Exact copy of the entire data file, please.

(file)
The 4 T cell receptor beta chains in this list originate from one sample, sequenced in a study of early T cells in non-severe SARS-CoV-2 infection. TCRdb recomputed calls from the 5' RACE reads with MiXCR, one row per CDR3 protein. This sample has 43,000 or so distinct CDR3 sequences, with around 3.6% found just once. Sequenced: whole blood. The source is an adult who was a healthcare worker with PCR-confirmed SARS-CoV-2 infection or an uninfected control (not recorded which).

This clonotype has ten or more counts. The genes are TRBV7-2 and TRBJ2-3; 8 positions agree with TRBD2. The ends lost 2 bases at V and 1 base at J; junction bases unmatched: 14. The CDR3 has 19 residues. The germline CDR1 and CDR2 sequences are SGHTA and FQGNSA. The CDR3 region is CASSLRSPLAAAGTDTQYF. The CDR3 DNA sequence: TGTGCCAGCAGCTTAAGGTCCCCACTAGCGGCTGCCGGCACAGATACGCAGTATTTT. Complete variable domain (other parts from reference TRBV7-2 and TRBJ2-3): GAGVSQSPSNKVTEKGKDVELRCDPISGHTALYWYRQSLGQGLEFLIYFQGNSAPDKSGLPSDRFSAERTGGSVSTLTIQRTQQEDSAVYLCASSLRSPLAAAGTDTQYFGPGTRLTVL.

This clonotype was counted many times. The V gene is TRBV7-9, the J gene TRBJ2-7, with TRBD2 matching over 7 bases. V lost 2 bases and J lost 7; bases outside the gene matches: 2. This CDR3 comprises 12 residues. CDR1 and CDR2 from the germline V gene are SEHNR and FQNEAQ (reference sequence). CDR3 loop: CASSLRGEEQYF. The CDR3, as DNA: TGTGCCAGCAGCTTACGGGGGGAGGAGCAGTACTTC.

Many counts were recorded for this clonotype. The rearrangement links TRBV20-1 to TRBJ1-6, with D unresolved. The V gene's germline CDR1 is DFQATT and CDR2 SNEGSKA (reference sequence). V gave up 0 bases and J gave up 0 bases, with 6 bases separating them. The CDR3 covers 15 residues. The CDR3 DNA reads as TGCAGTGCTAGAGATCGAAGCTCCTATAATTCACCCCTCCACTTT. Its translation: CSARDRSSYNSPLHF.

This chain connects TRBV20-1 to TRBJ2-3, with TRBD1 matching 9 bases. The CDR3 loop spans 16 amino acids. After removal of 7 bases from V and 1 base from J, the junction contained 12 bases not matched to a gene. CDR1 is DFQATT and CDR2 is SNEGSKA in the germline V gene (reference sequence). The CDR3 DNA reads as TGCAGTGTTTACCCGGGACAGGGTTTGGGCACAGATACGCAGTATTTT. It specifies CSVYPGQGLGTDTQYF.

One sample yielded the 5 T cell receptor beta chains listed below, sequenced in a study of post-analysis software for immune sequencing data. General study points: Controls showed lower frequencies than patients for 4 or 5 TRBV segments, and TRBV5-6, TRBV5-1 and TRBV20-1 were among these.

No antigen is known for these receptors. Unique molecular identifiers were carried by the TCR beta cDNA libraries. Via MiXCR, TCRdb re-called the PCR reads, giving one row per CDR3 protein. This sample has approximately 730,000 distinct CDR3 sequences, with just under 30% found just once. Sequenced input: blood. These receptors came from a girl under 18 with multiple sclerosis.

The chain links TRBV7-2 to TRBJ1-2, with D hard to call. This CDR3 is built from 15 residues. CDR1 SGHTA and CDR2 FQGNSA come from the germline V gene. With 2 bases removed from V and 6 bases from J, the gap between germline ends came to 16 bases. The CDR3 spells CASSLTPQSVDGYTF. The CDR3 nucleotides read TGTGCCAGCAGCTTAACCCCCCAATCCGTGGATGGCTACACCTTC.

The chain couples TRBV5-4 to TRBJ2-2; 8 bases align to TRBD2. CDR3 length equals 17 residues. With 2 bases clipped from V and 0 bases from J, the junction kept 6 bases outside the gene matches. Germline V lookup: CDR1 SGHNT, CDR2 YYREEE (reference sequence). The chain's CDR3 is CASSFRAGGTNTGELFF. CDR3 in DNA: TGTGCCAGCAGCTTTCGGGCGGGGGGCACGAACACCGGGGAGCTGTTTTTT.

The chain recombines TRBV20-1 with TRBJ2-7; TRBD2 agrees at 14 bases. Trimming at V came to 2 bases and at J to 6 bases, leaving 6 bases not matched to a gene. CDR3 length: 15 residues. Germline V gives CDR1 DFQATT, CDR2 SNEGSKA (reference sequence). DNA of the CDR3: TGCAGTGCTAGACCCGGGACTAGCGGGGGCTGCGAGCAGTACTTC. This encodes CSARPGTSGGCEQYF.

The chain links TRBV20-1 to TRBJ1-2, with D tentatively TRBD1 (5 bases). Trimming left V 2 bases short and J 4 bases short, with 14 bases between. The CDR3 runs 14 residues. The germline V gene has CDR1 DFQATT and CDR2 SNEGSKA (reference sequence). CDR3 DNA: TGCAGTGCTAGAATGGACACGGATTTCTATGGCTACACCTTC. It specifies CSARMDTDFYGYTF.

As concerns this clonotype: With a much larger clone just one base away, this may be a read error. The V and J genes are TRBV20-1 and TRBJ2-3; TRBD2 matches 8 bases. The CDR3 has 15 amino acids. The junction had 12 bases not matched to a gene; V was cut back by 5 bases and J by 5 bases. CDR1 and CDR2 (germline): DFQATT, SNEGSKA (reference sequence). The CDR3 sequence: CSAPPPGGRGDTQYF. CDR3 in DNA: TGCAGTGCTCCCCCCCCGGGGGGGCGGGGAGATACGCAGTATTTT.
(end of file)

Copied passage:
The 4 T cell receptor beta chains in this list originate from one sample, sequenced in a study of early T cells in non-severe SARS-CoV-2 infection. TCRdb recomputed calls from the 5' RACE reads with MiXCR, one row per CDR3 protein. This sample has 43,000 or so distinct CDR3 sequences, with around 3.6% found just once. Sequenced: whole blood. The source is an adult who was a healthcare worker with PCR-confirmed SARS-CoV-2 infection or an uninfected control (not recorded which).

This clonotype has ten or more counts. The genes are TRBV7-2 and TRBJ2-3; 8 positions agree with TRBD2. The ends lost 2 bases at V and 1 base at J; junction bases unmatched: 14. The CDR3 has 19 residues. The germline CDR1 and CDR2 sequences are SGHTA and FQGNSA. The CDR3 region is CASSLRSPLAAAGTDTQYF. The CDR3 DNA sequence: TGTGCCAGCAGCTTAAGGTCCCCACTAGCGGCTGCCGGCACAGATACGCAGTATTTT. Complete variable domain (other parts from reference TRBV7-2 and TRBJ2-3): GAGVSQSPSNKVTEKGKDVELRCDPISGHTALYWYRQSLGQGLEFLIYFQGNSAPDKSGLPSDRFSAERTGGSVSTLTIQRTQQEDSAVYLCASSLRSPLAAAGTDTQYFGPGTRLTVL.

This clonotype was counted many times. The V gene is TRBV7-9, the J gene TRBJ2-7, with TRBD2 matching over 7 bases. V lost 2 bases and J lost 7; bases outside the gene matches: 2. This CDR3 comprises 12 residues. CDR1 and CDR2 from the germline V gene are SEHNR and FQNEAQ (reference sequence). CDR3 loop: CASSLRGEEQYF. The CDR3, as DNA: TGTGCCAGCAGCTTACGGGGGGAGGAGCAGTACTTC.

Many counts were recorded for this clonotype. The rearrangement links TRBV20-1 to TRBJ1-6, with D unresolved. The V gene's germline CDR1 is DFQATT and CDR2 SNEGSKA (reference sequence). V gave up 0 bases and J gave up 0 bases, with 6 bases separating them. The CDR3 covers 15 residues. The CDR3 DNA reads as TGCAGTGCTAGAGATCGAAGCTCCTATAATTCACCCCTCCACTTT. Its translation: CSARDRSSYNSPLHF.

This chain connects TRBV20-1 to TRBJ2-3, with TRBD1 matching 9 bases. The CDR3 loop spans 16 amino acids. After removal of 7 bases from V and 1 base from J, the junction contained 12 bases not matched to a gene. CDR1 is DFQATT and CDR2 is SNEGSKA in the germline V gene (reference sequence). The CDR3 DNA reads as TGCAGTGTTTACCCGGGACAGGGTTTGGGCACAGATACGCAGTATTTT. It specifies CSVYPGQGLGTDTQYF.

One sample yielded the 5 T cell receptor beta chains listed below, sequenced in a study of post-analysis software for immune sequencing data. General study points: Controls showed lower frequencies than patients for 4 or 5 TRBV segments, and TRBV5-6, TRBV5-1 and TRBV20-1 were among these.

No antigen is known for these receptors. Unique molecular identifiers were carried by the TCR beta cDNA libraries. Via MiXCR, TCRdb re-called the PCR reads, giving one row per CDR3 protein. This sample has approximately 730,000 distinct CDR3 sequences, with just under 30% found just once. Sequenced input: blood. These receptors came from a girl under 18 with multiple sclerosis.

The chain links TRBV7-2 to TRBJ1-2, with D hard to call. This CDR3 is built from 15 residues. CDR1 SGHTA and CDR2 FQGNSA come from the germline V gene. With 2 bases removed from V and 6 bases from J, the gap between germline ends came to 16 bases. The CDR3 spells CASSLTPQSVDGYTF. The CDR3 nucleotides read TGTGCCAGCAGCTTAACCCCCCAATCCGTGGATGGCTACACCTTC.

The chain couples TRBV5-4 to TRBJ2-2; 8 bases align to TRBD2. CDR3 length equals 17 residues. With 2 bases clipped from V and 0 bases from J, the junction kept 6 bases outside the gene matches. Germline V lookup: CDR1 SGHNT, CDR2 YYREEE (reference sequence). The chain's CDR3 is CASSFRAGGTNTGELFF. CDR3 in DNA: TGTGCCAGCAGCTTTCGGGCGGGGGGCACGAACACCGGGGAGCTGTTTTTT.

The chain recombines TRBV20-1 with TRBJ2-7; TRBD2 agrees at 14 bases. Trimming at V came to 2 bases and at J to 6 bases, leaving 6 bases not matched to a gene. CDR3 length: 15 residues. Germline V gives CDR1 DFQATT, CDR2 SNEGSKA (reference sequence). DNA of the CDR3: TGCAGTGCTAGACCCGGGACTAGCGGGGGCTGCGAGCAGTACTTC. This encodes CSARPGTSGGCEQYF.

The chain links TRBV20-1 to TRBJ1-2, with D tentatively TRBD1 (5 bases). Trimming left V 2 bases short and J 4 bases short, with 14 bases between. The CDR3 runs 14 residues. The germline V gene has CDR1 DFQATT and CDR2 SNEGSKA (reference sequence). CDR3 DNA: TGCAGTGCTAGAATGGACACGGATTTCTATGGCTACACCTTC. It specifies CSARMDTDFYGYTF.

As concerns this clonotype: With a much larger clone just one base away, this may be a read error. The V and J genes are TRBV20-1 and TRBJ2-3; TRBD2 matches 8 bases. The CDR3 has 15 amino acids. The junction had 12 bases not matched to a gene; V was cut back by 5 bases and J by 5 bases. CDR1 and CDR2 (germline): DFQATT, SNEGSKA (reference sequence). The CDR3 sequence: CSAPPPGGRGDTQYF. CDR3 in DNA: TGCAGTGCTCCCCCCCCGGGGGGGCGGGGAGATACGCAGTATTTT.